This is our 5th article in the #IStandWithHaiti series. To follow the story, it is important that you read the preceding article.
Do your laws require education, training and awareness-raising to promote a whole-of-society approach to disaster risk reduction?
Knowledge is potential power. Knowledge comes through information.
An informed people are a powerful people. To make disaster risk reduction resilient, laws must provide for channels in which people can be informed about the impeding risk and how its effect can be reduced. The information should be followed by capacity building of the communities so that the people are able to engage in reducing the effects of the risks which may affect their area.
The law on disaster risk reduction should provide for trainings for both the local people and professionals who work with the ministries/bodies involved in disaster preparedness. Students should also be taught about disaster preparedness, thus, it should be involved in schools’ curricula.
The guiding principles, according to the ICRC, when formulating the law under this point are:
- Do your laws or codes mandate training on disaster risk reduction in the school curricula?
- Do your laws establish or promote training for public officials and relevant professionals on DRR?
- Do your laws include provisions on promoting public awareness and understanding of DRR with specific guidance for implementation?
Do your laws ensure the engagement of civil society, the private sector, scientific institutions and communities in risk reduction decisions and activities?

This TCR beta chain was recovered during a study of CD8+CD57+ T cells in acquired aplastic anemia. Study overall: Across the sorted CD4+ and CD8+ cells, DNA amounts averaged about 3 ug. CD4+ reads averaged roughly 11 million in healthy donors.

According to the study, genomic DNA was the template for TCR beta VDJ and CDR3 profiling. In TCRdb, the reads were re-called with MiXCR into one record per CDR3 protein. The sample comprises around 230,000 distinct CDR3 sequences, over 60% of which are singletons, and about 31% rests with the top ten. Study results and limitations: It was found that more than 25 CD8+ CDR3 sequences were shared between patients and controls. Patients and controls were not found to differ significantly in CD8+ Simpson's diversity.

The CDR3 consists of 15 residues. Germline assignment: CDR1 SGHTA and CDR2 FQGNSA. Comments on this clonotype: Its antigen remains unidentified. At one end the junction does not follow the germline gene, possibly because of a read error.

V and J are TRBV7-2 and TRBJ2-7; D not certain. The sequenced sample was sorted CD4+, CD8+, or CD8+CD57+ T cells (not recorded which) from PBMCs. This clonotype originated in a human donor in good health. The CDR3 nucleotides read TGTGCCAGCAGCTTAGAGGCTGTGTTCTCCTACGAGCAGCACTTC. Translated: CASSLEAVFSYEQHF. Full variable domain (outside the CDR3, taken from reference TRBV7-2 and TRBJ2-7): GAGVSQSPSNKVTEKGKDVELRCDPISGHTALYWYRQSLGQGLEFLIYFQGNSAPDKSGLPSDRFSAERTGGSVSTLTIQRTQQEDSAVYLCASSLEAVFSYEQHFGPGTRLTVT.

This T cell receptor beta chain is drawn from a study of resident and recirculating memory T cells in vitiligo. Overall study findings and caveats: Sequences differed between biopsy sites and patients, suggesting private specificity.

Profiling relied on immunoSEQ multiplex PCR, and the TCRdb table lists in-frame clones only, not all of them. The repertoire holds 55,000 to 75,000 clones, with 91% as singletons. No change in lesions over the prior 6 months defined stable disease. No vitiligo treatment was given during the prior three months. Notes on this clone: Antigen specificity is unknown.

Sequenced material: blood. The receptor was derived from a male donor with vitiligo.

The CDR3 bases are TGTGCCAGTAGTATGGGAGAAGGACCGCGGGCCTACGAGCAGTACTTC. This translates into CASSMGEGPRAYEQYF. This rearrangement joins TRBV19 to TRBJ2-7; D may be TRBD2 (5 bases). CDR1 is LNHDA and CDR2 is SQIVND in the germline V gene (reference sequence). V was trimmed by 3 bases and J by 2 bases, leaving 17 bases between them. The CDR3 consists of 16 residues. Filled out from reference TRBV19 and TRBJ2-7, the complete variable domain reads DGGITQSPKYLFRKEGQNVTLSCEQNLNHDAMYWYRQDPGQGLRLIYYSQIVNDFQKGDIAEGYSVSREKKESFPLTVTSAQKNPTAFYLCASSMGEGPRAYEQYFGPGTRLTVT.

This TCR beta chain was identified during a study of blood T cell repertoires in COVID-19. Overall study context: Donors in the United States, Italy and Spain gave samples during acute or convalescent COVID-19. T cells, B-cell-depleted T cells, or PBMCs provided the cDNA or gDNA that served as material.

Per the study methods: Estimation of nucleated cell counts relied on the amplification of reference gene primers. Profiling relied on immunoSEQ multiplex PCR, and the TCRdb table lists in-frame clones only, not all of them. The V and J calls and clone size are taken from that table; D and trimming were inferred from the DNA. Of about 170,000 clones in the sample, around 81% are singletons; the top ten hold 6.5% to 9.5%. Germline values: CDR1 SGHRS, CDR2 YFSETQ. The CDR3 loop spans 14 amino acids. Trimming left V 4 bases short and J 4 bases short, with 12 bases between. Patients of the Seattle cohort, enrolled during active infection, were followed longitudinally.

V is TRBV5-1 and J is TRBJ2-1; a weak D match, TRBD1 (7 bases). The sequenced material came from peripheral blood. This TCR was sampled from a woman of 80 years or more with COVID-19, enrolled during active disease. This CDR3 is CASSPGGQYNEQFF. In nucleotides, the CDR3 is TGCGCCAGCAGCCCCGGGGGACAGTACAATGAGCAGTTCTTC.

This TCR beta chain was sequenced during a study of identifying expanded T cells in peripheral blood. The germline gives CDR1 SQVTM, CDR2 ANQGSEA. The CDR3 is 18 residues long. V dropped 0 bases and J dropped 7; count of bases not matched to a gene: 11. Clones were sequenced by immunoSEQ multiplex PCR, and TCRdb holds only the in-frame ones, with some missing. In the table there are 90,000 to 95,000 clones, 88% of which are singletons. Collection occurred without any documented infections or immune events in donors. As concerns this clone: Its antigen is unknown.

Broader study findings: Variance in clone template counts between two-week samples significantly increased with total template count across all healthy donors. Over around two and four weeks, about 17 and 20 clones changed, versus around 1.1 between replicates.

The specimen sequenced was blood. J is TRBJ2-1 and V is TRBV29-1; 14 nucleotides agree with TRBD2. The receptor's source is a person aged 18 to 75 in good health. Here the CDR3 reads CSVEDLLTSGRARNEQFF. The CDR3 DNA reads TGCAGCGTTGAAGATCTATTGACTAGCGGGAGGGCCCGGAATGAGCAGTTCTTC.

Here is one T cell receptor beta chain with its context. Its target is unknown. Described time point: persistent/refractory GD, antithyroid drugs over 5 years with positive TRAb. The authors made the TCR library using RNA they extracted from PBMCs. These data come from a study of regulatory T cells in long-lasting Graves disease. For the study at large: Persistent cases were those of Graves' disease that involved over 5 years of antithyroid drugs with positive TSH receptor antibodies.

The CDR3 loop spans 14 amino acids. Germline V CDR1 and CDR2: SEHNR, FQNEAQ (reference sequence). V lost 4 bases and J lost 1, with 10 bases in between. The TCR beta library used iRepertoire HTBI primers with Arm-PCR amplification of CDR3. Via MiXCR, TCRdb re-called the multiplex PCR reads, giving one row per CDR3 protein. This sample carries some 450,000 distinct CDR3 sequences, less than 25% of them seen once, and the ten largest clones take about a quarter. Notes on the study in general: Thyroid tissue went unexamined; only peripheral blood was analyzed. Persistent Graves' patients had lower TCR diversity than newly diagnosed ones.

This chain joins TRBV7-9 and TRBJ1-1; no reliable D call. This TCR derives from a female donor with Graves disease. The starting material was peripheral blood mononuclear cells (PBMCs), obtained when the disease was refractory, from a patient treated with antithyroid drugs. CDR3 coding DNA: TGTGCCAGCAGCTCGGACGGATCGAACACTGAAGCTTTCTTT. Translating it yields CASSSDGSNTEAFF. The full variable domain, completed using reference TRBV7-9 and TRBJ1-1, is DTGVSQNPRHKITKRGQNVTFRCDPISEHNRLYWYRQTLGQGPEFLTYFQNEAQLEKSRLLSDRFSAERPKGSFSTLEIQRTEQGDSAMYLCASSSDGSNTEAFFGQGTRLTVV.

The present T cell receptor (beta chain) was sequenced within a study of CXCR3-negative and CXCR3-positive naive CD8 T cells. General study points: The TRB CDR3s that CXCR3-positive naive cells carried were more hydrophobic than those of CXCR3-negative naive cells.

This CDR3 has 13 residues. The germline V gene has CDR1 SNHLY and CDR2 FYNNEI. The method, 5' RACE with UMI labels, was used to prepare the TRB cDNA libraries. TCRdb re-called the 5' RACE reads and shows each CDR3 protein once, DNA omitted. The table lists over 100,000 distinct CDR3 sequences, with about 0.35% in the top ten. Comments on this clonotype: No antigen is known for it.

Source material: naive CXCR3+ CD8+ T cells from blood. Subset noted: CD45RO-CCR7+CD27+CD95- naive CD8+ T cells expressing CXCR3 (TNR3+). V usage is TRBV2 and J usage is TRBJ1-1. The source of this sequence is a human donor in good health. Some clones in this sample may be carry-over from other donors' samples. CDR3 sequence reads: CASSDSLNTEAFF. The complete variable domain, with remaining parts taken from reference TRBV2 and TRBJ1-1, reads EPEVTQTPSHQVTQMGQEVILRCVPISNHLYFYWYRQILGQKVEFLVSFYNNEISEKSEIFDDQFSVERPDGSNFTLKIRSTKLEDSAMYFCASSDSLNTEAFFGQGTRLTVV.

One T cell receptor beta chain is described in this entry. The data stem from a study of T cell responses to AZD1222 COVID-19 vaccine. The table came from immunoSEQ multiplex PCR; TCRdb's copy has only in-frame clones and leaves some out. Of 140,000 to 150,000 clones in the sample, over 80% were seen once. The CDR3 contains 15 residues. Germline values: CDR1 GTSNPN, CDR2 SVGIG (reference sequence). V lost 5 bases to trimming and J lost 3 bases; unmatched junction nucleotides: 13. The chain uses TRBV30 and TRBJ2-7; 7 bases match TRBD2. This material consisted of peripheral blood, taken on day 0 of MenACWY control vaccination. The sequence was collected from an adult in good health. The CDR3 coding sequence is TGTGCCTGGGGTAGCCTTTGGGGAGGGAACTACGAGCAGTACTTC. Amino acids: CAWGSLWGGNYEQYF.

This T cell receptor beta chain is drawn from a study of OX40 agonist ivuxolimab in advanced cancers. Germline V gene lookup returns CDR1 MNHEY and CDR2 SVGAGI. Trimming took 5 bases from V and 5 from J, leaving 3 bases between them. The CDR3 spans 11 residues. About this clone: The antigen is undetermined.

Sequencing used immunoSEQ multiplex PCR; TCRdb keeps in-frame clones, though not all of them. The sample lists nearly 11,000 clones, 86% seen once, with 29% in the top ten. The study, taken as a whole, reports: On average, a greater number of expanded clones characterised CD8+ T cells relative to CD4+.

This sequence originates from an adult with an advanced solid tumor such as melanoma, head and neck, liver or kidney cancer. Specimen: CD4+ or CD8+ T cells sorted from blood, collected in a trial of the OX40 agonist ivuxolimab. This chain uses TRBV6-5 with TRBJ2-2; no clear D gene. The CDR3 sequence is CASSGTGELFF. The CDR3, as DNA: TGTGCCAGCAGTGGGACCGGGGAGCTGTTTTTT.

Good solutions are inclusive.
Even in legislating for disaster risk reduction and disaster risk management, it is important that the solutions and risk reduction measures be inclusive. Everyone should be involved.
Government officials, people in the private sector, the local people: – women, people with disabilities, youth, men and the elderly; civil societies, religious bodies and many other institutions. The law on disaster risk management should guarantee participation from all the mentioned groups and more by ensuring that specific provisions for community engagement are made.
According to the ICRC, the guiding questions when making legislation under this point should be:
- Do your laws require community representation in DRR decision-making bodies and processes?
- Do your laws require representation of civil society organisations and your National Red Cross/Red Crescent Society in decision-making institutions and processes?
- Are civil society organisations and National Red Cross/Red Crescent Societies given specific roles or duties within your DRR laws?
- Are there legal provisions which ensure meaningful engagement and representation of women, minorities, people with disabilities and older persons?
- Do your laws address the participation of private sector actors in both decision-making bodies as well as DRR activities?
- Do your laws ensure that the best available scientific resources and analysis inform development and DRR decisions?
Look out for our next and final article on points 9 and 10 under our #IStandWithHaiti series.
BY SAMALI BITALA